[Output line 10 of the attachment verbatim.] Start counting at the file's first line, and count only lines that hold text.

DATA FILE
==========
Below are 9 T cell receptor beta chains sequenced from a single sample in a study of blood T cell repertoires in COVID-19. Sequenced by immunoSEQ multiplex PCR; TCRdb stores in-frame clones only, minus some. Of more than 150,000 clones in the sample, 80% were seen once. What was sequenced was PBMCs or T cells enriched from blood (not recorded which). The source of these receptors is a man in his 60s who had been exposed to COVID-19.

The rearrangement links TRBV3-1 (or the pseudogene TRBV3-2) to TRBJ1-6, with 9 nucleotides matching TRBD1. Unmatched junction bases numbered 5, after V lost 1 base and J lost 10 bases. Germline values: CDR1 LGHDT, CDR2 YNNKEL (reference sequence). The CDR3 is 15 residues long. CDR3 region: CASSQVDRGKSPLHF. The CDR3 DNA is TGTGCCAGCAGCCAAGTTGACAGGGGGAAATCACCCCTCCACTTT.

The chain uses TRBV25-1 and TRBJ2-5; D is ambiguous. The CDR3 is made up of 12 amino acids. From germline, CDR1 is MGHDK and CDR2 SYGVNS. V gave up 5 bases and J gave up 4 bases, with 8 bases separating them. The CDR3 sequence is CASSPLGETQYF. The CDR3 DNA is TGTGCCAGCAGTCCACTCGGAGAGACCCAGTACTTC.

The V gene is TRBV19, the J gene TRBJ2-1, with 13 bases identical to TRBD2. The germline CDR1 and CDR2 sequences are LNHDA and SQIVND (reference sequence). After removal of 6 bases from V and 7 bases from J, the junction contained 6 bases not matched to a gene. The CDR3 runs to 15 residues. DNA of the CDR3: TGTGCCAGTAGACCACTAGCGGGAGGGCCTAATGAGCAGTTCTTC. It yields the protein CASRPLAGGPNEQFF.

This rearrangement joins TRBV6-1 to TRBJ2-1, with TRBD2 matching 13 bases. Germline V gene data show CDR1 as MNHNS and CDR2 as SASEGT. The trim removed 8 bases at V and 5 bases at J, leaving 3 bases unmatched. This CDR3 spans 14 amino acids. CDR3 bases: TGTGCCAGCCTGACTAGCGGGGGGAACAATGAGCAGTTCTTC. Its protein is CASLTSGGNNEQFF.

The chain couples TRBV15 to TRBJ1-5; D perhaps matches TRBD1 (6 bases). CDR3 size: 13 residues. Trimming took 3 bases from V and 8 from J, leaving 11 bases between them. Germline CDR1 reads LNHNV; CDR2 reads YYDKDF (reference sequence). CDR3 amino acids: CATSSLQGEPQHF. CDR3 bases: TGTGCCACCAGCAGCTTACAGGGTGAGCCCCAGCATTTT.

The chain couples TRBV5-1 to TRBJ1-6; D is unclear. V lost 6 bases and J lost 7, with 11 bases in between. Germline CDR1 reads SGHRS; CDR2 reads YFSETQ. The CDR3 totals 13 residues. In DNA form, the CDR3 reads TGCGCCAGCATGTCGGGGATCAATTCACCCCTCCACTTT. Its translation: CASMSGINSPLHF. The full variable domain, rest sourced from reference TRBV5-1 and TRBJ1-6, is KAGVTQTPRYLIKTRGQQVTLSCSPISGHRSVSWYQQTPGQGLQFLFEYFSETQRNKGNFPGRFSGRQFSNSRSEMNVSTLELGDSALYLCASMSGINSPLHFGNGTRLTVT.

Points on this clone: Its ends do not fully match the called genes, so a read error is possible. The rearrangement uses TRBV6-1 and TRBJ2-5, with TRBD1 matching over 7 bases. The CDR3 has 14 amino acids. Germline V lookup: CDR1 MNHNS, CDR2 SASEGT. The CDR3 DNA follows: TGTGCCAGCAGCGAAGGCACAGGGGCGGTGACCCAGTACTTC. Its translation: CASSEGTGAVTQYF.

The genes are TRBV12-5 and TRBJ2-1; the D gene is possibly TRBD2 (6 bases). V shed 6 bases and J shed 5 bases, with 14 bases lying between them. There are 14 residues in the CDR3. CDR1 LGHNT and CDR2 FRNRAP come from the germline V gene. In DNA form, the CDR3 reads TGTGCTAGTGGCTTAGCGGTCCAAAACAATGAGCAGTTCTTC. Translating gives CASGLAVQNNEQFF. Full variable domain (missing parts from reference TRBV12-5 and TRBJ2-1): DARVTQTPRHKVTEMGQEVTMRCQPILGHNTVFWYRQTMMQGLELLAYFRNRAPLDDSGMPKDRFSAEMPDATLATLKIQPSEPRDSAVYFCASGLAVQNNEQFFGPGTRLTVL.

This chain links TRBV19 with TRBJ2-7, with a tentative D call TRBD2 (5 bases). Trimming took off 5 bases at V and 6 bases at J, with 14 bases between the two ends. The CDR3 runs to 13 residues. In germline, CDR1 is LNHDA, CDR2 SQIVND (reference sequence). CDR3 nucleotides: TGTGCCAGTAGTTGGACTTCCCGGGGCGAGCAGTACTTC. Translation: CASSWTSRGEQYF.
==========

This chain links TRBV19 with TRBJ2-7, with a tentative D call TRBD2 (5 bases). Trimming took off 5 bases at V and 6 bases at J, with 14 bases between the two ends. The CDR3 runs to 13 residues. In germline, CDR1 is LNHDA, CDR2 SQIVND (reference sequence). CDR3 nucleotides: TGTGCCAGTAGTTGGACTTCCCGGGGCGAGCAGTACTTC. Translation: CASSWTSRGEQYF.